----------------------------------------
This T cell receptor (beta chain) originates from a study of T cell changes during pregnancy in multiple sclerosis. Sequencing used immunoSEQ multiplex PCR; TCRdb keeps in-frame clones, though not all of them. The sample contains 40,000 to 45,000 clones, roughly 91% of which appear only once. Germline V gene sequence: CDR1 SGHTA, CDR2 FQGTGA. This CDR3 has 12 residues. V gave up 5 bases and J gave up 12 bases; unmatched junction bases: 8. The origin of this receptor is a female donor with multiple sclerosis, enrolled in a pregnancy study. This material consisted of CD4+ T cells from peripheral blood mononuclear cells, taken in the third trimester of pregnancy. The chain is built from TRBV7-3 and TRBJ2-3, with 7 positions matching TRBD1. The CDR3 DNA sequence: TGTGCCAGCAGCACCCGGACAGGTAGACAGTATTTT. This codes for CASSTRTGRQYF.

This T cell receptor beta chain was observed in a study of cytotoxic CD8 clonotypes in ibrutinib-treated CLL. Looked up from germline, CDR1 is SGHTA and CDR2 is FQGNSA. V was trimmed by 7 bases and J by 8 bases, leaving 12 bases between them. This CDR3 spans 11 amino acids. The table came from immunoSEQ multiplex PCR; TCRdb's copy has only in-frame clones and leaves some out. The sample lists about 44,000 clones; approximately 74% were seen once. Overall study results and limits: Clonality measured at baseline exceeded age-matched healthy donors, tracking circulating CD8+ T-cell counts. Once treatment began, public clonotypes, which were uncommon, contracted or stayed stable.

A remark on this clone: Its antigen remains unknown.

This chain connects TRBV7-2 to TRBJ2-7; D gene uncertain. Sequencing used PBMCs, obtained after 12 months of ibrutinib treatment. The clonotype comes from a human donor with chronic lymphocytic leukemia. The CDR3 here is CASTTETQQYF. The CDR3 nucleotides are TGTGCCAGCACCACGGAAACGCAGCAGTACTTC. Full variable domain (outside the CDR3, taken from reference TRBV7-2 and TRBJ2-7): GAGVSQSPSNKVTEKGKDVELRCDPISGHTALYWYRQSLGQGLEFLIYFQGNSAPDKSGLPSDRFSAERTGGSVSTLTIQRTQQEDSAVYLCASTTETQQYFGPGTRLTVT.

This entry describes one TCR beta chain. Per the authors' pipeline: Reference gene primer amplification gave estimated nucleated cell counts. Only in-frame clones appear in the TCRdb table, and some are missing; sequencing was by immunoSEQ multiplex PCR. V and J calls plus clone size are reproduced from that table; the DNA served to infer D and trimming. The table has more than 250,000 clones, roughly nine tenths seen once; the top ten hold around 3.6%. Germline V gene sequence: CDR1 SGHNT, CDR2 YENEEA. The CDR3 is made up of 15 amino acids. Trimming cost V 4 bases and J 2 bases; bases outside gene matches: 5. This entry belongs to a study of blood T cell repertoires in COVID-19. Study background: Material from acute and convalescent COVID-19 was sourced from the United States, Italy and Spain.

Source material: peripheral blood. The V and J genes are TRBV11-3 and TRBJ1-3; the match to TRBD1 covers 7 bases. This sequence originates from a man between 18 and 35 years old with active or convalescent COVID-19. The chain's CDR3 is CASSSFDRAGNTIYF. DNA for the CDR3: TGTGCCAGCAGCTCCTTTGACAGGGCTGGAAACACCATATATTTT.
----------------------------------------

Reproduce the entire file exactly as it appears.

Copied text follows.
This T cell receptor (beta chain) originates from a study of T cell changes during pregnancy in multiple sclerosis. Sequencing used immunoSEQ multiplex PCR; TCRdb keeps in-frame clones, though not all of them. The sample contains 40,000 to 45,000 clones, roughly 91% of which appear only once. Germline V gene sequence: CDR1 SGHTA, CDR2 FQGTGA. This CDR3 has 12 residues. V gave up 5 bases and J gave up 12 bases; unmatched junction bases: 8. The origin of this receptor is a female donor with multiple sclerosis, enrolled in a pregnancy study. This material consisted of CD4+ T cells from peripheral blood mononuclear cells, taken in the third trimester of pregnancy. The chain is built from TRBV7-3 and TRBJ2-3, with 7 positions matching TRBD1. The CDR3 DNA sequence: TGTGCCAGCAGCACCCGGACAGGTAGACAGTATTTT. This codes for CASSTRTGRQYF.

This T cell receptor beta chain was observed in a study of cytotoxic CD8 clonotypes in ibrutinib-treated CLL. Looked up from germline, CDR1 is SGHTA and CDR2 is FQGNSA. V was trimmed by 7 bases and J by 8 bases, leaving 12 bases between them. This CDR3 spans 11 amino acids. The table came from immunoSEQ multiplex PCR; TCRdb's copy has only in-frame clones and leaves some out. The sample lists about 44,000 clones; approximately 74% were seen once. Overall study results and limits: Clonality measured at baseline exceeded age-matched healthy donors, tracking circulating CD8+ T-cell counts. Once treatment began, public clonotypes, which were uncommon, contracted or stayed stable.

A remark on this clone: Its antigen remains unknown.

This chain connects TRBV7-2 to TRBJ2-7; D gene uncertain. Sequencing used PBMCs, obtained after 12 months of ibrutinib treatment. The clonotype comes from a human donor with chronic lymphocytic leukemia. The CDR3 here is CASTTETQQYF. The CDR3 nucleotides are TGTGCCAGCACCACGGAAACGCAGCAGTACTTC. Full variable domain (outside the CDR3, taken from reference TRBV7-2 and TRBJ2-7): GAGVSQSPSNKVTEKGKDVELRCDPISGHTALYWYRQSLGQGLEFLIYFQGNSAPDKSGLPSDRFSAERTGGSVSTLTIQRTQQEDSAVYLCASTTETQQYFGPGTRLTVT.

This entry describes one TCR beta chain. Per the authors' pipeline: Reference gene primer amplification gave estimated nucleated cell counts. Only in-frame clones appear in the TCRdb table, and some are missing; sequencing was by immunoSEQ multiplex PCR. V and J calls plus clone size are reproduced from that table; the DNA served to infer D and trimming. The table has more than 250,000 clones, roughly nine tenths seen once; the top ten hold around 3.6%. Germline V gene sequence: CDR1 SGHNT, CDR2 YENEEA. The CDR3 is made up of 15 amino acids. Trimming cost V 4 bases and J 2 bases; bases outside gene matches: 5. This entry belongs to a study of blood T cell repertoires in COVID-19. Study background: Material from acute and convalescent COVID-19 was sourced from the United States, Italy and Spain.

Source material: peripheral blood. The V and J genes are TRBV11-3 and TRBJ1-3; the match to TRBD1 covers 7 bases. This sequence originates from a man between 18 and 35 years old with active or convalescent COVID-19. The chain's CDR3 is CASSSFDRAGNTIYF. DNA for the CDR3: TGTGCCAGCAGCTCCTTTGACAGGGCTGGAAACACCATATATTTT.